The EU’s plan to end the use of combustion engine vehicles by 2035 will cost France an enormous amount of money to achieve, argued economist Rémy Prud’homme in a piece published by Climato-realistes. He first argues that it is not clear whether the EU is demanding France make 100 percent of cars sold electric, or if it is to completely replace all vehicles with electric cars.
He claims: “Ideologists are not interested in these details. They are even less interested in the costs and implications of the targets they want to impose.”
The impact on public finances of the electric revolution is twofold, argues Mr Prud’homme.
He says: “On the one hand, it implies an increase in public expenditure, due to the subsidies for electric vehicles.
“On the other hand, it implies a decrease in public revenues, as it means the disappearance of heavy taxes on thermal fuels.”
By analysing the subsidies currently available to electric vehicles, the economist estimates that the average subsidy is around €12,000 – just over £10,000.
By extrapolating this to the scenario in which all cars sold are electric, Mr Prud’homme estimates that this adds up to an average of €16billion per year for government subsidies between 2022 and 2035.
The situation worsens, however, if the aim is to completely replace all cars with electric vehicles. If this is the case, the economist estimates that it will cost France roughly €32billion (£27billion) in subsidies a year.
He adds that these subsidies are “essential” for the policy to succeed, and argues that “in the minds of many environmentalists, and no doubt also of European Commission officials, ‘100% electric in 2035’ refers to the total elimination of non-electric vehicles from our roads.”
The costs are even more significant when taking into account the amount of tax that will be lost on internal combustion vehicles.
The 37 million non-electric cars – or more specifically, their fuel – are currently taxed at roughly 38 billion euros per year. Petrol and diesel are the most taxed goods in France after tobacco.
Therefore, as more cars on the road become electric, less and less is made for the French government in fuel taxes.
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If the aim is to only sell electric cars by 2035, then the total loss in taxes for the government is estimated by Mr Prud’homme at €101billion – an average of just over seven billion euros a year.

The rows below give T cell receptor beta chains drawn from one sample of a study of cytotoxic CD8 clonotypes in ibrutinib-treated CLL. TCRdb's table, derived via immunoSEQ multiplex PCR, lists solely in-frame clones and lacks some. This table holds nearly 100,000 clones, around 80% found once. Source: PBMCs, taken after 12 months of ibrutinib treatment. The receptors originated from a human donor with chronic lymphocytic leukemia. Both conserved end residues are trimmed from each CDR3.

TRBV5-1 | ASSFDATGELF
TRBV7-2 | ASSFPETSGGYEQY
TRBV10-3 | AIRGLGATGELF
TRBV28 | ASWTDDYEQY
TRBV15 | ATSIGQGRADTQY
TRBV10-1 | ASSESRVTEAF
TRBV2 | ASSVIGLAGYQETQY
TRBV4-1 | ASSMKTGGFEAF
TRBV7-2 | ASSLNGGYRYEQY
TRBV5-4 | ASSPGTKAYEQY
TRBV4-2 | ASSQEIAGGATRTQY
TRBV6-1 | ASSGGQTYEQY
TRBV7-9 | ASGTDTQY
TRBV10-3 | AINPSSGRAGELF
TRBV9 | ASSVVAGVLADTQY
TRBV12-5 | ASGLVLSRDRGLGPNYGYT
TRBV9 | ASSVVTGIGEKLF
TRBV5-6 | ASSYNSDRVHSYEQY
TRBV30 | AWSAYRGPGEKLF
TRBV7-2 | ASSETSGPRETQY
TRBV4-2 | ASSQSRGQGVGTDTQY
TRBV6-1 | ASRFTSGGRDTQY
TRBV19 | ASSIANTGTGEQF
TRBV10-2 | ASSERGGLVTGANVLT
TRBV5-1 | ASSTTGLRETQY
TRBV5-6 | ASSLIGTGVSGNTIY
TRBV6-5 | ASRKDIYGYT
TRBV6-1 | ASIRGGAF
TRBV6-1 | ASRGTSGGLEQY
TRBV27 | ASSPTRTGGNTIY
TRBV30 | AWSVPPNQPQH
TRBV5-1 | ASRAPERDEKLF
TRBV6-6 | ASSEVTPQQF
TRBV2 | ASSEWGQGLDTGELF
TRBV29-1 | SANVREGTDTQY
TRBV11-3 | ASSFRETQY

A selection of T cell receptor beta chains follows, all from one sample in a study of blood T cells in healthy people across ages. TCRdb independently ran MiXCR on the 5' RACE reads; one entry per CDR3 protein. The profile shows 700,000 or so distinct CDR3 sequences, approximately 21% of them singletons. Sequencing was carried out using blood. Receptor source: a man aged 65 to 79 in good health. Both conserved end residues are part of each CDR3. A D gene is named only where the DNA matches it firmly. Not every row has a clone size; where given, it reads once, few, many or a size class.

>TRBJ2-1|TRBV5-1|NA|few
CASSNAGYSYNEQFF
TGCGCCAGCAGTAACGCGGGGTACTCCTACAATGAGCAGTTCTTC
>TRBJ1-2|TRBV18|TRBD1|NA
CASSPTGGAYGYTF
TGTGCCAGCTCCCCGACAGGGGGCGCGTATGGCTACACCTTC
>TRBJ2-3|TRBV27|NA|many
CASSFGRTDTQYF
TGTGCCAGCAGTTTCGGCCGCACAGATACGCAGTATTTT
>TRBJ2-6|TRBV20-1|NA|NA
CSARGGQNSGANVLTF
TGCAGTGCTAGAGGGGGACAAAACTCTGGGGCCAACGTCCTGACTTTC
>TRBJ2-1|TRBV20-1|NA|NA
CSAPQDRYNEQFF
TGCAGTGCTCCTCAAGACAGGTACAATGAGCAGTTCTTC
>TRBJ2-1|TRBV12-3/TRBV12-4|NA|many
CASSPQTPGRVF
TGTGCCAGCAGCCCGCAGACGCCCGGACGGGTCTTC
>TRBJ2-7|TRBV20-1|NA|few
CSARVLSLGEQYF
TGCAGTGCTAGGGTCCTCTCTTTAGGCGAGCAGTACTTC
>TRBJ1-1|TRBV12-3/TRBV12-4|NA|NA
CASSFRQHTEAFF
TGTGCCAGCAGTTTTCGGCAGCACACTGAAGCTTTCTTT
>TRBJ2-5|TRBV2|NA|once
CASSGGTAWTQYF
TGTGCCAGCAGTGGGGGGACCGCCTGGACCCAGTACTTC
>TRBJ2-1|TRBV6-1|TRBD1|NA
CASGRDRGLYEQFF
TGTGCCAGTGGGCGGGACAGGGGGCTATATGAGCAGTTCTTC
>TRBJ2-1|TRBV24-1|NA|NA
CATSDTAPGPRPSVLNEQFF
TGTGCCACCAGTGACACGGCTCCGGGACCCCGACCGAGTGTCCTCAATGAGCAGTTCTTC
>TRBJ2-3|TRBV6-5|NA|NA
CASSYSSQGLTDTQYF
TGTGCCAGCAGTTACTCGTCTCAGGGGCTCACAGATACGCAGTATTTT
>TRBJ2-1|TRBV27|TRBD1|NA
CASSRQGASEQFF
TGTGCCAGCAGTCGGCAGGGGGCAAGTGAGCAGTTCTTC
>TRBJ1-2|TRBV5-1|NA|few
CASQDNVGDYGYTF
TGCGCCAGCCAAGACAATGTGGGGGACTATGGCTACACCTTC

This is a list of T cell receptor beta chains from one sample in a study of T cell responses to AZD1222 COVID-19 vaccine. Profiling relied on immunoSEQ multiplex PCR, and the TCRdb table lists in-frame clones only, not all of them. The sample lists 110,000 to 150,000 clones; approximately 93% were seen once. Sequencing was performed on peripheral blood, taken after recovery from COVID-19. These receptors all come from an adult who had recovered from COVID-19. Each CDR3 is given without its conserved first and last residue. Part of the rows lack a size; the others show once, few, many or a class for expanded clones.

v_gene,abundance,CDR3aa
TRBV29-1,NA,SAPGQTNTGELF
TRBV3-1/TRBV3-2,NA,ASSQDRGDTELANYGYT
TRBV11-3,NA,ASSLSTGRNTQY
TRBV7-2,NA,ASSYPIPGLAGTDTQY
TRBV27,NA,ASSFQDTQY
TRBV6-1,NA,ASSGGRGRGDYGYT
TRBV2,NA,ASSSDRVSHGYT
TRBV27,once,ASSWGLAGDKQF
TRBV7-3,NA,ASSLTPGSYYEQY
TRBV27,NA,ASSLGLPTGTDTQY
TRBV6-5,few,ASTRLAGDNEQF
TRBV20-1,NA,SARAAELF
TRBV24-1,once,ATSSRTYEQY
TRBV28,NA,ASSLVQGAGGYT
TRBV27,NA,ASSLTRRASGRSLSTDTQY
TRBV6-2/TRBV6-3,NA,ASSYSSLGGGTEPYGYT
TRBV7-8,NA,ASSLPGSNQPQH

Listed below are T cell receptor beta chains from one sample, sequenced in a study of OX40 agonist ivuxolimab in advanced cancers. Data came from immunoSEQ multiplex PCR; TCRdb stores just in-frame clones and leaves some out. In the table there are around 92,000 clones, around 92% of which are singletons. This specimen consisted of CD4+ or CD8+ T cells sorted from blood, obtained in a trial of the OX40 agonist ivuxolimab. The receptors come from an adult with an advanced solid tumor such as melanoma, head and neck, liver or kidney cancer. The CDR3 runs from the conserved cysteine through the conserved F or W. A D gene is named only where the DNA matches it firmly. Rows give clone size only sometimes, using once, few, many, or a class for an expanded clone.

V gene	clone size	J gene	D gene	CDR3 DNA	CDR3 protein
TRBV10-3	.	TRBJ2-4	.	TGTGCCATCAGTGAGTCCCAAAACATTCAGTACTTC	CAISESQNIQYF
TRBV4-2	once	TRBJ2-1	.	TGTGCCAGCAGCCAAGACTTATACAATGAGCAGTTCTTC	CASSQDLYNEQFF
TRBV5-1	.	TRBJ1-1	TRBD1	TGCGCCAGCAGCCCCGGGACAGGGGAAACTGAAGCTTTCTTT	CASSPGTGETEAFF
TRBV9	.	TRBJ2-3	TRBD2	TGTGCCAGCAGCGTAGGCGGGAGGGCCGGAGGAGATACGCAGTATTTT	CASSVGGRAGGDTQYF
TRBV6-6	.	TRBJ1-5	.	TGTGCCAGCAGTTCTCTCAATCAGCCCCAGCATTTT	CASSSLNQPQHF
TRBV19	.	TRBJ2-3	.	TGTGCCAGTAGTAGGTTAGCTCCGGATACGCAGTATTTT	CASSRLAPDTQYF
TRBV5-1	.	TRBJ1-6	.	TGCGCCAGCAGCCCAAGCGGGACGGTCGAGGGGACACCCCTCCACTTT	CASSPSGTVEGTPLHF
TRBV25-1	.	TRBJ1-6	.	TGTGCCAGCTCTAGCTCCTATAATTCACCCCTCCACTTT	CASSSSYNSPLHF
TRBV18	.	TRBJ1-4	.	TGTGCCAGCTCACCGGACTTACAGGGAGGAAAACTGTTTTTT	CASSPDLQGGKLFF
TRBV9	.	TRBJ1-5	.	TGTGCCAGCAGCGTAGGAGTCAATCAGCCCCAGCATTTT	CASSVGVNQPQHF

However, as before, the result is even more damaging if the EU insists France must replace all its cars with electric vehicles.
The tax loss in this case is estimated to be €266billion – just over £224billion.
Mr Prud’homme concludes: “In total, for public finances, the electrification of the fleet imposed by the European Union will cost the French public finances in 2035 about 72 billion euros.”
This is roughly equivalent to a loss in public money of over £60billion.
Mr Prud’homme also points out the importance of the car manufacturing industry to France as a whole, stating that “car manufacturing, i.e. the production of internal combustion vehicles, is one of the (too few) strong points of French industry”.
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He said: “It will be very seriously affected by this scenario.
“The production of combustion engine cars will totally disappear in 14 years. It will of course be partially replaced by the production of electric vehicles.
“However, a large part of the stock of machines and knowledge, which ensured the production of non-electric vehicles will be rendered obsolete, useless, devalued and scrapped.”
He uses the example of the Société Aveyronnaise de Métallurgie foundry, which employs 350 specialised workers and sophisticated machinery – which will now be closing.
He argues that neither the workers nor the machines will be able to be used to produce batteries for electric vehicles, adding: “This destruction of knowledge and capital has a cost, difficult to estimate, but considerable.”
Additional reporting by Maria Ortega